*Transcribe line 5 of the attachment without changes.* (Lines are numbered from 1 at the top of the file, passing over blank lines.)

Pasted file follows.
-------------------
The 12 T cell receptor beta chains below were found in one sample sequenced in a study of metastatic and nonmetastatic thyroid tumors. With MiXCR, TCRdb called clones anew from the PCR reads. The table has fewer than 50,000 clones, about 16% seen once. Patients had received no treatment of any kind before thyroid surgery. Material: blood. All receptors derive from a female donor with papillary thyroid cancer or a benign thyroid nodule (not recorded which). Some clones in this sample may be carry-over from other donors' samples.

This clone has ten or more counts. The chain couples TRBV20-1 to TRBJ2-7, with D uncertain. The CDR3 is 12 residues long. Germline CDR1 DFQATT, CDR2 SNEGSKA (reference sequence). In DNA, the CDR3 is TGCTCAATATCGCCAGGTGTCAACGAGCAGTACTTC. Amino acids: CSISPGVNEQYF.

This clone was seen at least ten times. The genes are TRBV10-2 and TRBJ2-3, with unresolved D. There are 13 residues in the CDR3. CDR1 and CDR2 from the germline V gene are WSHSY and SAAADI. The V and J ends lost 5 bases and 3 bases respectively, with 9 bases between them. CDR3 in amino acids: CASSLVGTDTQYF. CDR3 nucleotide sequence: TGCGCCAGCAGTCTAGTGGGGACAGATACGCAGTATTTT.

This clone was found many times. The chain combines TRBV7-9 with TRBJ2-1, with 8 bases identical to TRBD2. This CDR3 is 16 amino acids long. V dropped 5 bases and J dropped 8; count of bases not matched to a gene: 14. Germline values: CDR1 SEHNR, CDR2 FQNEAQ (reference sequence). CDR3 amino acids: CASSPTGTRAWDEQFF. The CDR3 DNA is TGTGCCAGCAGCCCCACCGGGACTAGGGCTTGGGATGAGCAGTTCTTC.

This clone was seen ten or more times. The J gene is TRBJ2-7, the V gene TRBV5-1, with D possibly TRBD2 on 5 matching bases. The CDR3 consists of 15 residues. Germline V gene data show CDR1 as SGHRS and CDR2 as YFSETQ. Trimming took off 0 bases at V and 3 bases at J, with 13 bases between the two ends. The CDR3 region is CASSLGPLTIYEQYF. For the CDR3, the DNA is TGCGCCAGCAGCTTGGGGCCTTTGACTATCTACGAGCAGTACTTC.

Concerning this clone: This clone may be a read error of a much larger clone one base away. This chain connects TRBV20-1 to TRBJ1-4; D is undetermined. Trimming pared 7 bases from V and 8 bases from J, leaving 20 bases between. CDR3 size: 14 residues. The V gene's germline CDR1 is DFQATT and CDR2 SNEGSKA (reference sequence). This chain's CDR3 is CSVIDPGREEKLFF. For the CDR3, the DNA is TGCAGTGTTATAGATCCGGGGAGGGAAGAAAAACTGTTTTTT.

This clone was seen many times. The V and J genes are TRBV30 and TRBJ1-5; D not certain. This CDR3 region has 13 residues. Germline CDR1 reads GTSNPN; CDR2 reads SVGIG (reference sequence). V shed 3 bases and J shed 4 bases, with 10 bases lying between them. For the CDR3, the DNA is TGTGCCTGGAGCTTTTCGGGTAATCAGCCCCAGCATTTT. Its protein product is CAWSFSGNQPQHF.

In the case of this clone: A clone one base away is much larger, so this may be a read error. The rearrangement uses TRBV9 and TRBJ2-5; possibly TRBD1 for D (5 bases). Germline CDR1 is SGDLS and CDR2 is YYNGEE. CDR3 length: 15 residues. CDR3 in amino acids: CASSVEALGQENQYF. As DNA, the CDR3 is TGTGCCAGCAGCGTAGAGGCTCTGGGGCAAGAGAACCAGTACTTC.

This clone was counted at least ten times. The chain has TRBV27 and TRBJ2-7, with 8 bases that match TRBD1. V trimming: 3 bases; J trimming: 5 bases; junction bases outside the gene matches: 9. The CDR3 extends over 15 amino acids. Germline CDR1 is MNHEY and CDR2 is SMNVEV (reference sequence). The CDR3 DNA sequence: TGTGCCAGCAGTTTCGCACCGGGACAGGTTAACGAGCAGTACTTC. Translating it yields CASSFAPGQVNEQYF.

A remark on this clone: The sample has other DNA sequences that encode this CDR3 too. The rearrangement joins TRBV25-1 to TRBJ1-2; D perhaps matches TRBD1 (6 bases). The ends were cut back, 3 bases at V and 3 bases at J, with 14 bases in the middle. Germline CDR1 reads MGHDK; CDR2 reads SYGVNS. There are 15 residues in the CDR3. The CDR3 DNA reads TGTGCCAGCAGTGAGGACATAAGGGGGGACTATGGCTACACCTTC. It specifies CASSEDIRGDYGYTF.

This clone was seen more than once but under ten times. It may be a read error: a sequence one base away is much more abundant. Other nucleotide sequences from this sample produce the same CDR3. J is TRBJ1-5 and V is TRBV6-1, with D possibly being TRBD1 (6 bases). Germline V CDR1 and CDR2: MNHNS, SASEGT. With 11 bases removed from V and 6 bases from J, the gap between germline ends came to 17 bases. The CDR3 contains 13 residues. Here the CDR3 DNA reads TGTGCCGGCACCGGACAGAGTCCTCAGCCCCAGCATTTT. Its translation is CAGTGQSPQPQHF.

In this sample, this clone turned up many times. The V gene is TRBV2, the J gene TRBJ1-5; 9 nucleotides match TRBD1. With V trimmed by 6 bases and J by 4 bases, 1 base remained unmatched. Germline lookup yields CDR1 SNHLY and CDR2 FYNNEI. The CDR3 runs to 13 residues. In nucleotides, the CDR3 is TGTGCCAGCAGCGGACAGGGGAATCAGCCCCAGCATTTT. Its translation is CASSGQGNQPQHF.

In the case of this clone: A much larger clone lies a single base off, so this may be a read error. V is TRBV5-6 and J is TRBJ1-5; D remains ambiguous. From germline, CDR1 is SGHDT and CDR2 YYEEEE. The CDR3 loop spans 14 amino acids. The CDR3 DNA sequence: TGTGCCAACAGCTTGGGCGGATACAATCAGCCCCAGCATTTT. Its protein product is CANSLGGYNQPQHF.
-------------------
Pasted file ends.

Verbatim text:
This clone was seen ten or more times. The J gene is TRBJ2-7, the V gene TRBV5-1, with D possibly TRBD2 on 5 matching bases. The CDR3 consists of 15 residues. Germline V gene data show CDR1 as SGHRS and CDR2 as YFSETQ. Trimming took off 0 bases at V and 3 bases at J, with 13 bases between the two ends. The CDR3 region is CASSLGPLTIYEQYF. For the CDR3, the DNA is TGCGCCAGCAGCTTGGGGCCTTTGACTATCTACGAGCAGTACTTC.